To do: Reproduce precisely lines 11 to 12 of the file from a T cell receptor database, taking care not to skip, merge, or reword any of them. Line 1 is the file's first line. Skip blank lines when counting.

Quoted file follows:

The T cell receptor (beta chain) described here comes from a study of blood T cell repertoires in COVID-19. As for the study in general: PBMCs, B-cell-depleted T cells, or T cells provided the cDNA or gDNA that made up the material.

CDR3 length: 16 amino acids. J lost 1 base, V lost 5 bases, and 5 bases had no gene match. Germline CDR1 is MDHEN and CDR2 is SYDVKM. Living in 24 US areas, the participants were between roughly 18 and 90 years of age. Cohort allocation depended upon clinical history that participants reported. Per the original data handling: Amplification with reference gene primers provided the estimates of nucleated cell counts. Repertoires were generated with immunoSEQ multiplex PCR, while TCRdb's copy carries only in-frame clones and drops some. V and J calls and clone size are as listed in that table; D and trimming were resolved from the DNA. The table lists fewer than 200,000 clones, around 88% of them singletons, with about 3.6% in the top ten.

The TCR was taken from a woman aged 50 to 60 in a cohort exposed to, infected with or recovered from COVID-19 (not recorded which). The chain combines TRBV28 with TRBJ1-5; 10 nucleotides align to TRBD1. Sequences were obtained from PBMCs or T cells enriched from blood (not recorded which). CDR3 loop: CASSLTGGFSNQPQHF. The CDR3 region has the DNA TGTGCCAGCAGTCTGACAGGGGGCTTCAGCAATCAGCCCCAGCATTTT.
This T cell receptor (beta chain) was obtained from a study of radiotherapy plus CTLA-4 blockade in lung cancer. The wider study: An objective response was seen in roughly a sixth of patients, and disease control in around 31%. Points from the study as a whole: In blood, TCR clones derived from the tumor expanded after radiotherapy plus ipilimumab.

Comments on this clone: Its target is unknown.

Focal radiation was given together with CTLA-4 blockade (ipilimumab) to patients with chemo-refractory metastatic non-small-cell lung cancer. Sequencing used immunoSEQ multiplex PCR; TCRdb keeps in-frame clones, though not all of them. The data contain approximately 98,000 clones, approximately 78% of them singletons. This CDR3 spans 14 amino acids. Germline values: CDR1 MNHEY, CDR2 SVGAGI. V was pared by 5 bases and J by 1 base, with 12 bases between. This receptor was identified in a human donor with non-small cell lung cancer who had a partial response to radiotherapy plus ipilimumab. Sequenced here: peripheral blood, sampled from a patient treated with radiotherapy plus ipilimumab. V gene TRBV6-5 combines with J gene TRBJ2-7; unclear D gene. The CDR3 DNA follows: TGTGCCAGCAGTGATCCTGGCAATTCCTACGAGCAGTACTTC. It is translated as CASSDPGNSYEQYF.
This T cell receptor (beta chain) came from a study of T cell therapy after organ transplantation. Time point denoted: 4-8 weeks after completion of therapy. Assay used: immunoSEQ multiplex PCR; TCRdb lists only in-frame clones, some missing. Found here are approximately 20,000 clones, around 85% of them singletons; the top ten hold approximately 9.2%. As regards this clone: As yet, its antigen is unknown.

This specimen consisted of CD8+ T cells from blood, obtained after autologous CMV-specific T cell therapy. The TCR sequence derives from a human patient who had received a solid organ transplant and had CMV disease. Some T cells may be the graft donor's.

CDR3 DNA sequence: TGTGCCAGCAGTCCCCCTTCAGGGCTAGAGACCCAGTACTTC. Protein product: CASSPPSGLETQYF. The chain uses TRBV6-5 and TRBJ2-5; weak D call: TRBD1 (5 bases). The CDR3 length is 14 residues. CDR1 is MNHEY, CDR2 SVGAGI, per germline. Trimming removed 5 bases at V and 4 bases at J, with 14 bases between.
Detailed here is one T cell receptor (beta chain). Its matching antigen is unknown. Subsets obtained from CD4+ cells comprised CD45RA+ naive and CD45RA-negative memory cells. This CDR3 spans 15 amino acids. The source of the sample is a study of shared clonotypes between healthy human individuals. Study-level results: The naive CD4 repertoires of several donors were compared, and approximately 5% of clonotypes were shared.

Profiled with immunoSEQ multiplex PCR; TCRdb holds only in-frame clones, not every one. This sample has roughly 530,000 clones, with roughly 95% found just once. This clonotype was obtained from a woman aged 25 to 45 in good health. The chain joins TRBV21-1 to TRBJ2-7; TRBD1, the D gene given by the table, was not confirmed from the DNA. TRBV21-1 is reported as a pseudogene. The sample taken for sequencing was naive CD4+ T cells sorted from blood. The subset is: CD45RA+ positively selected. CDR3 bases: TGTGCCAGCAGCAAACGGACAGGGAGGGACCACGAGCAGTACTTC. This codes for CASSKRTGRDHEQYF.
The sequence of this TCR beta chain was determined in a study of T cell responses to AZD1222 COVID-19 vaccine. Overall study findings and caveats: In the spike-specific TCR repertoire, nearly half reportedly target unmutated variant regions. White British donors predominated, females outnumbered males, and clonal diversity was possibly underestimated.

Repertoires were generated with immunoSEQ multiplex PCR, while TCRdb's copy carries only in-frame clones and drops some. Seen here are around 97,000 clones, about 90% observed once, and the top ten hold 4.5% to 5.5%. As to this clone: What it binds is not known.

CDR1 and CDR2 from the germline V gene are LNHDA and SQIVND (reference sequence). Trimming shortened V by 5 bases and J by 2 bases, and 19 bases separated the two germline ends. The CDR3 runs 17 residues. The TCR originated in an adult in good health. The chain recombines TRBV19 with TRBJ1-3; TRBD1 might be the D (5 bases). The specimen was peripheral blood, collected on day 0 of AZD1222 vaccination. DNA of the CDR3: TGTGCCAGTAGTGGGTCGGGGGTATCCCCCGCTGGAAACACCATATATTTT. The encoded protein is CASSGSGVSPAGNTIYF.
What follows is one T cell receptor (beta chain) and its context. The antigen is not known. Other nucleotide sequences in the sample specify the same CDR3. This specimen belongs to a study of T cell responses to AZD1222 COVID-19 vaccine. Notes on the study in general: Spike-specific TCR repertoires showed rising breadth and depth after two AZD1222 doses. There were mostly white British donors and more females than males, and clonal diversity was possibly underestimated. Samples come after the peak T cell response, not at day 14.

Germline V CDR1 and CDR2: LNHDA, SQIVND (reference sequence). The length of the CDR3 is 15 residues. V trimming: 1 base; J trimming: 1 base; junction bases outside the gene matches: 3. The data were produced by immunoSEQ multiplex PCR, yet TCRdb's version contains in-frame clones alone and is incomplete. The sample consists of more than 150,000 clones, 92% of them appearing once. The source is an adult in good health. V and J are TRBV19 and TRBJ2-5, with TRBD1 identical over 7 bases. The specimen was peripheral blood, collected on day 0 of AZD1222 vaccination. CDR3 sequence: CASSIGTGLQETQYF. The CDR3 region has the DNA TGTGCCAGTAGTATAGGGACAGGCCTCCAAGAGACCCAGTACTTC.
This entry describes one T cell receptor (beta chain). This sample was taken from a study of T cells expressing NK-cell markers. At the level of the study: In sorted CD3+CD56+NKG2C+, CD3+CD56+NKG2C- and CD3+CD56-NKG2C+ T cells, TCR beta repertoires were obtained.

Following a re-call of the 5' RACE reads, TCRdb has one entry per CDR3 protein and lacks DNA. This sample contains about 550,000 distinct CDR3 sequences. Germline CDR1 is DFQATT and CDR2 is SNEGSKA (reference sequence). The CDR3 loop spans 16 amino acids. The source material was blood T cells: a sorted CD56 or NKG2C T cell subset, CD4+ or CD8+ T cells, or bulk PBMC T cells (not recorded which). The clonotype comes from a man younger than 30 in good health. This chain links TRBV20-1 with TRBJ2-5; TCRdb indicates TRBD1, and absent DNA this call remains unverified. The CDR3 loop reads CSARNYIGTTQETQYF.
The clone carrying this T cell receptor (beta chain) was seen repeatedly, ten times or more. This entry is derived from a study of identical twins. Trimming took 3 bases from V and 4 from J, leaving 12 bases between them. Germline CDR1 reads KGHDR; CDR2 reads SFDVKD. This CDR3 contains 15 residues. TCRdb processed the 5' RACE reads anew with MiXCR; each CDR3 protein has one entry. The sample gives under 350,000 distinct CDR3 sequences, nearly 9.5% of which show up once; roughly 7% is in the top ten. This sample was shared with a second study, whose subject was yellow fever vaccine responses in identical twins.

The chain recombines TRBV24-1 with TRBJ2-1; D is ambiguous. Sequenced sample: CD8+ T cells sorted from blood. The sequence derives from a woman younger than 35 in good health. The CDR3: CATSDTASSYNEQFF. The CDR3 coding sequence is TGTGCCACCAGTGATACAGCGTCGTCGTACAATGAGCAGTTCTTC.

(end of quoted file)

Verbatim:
Profiled with immunoSEQ multiplex PCR; TCRdb holds only in-frame clones, not every one. This sample has roughly 530,000 clones, with roughly 95% found just once. This clonotype was obtained from a woman aged 25 to 45 in good health. The chain joins TRBV21-1 to TRBJ2-7; TRBD1, the D gene given by the table, was not confirmed from the DNA. TRBV21-1 is reported as a pseudogene. The sample taken for sequencing was naive CD4+ T cells sorted from blood. The subset is: CD45RA+ positively selected. CDR3 bases: TGTGCCAGCAGCAAACGGACAGGGAGGGACCACGAGCAGTACTTC. This codes for CASSKRTGRDHEQYF.
The sequence of this TCR beta chain was determined in a study of T cell responses to AZD1222 COVID-19 vaccine. Overall study findings and caveats: In the spike-specific TCR repertoire, nearly half reportedly target unmutated variant regions. White British donors predominated, females outnumbered males, and clonal diversity was possibly underestimated.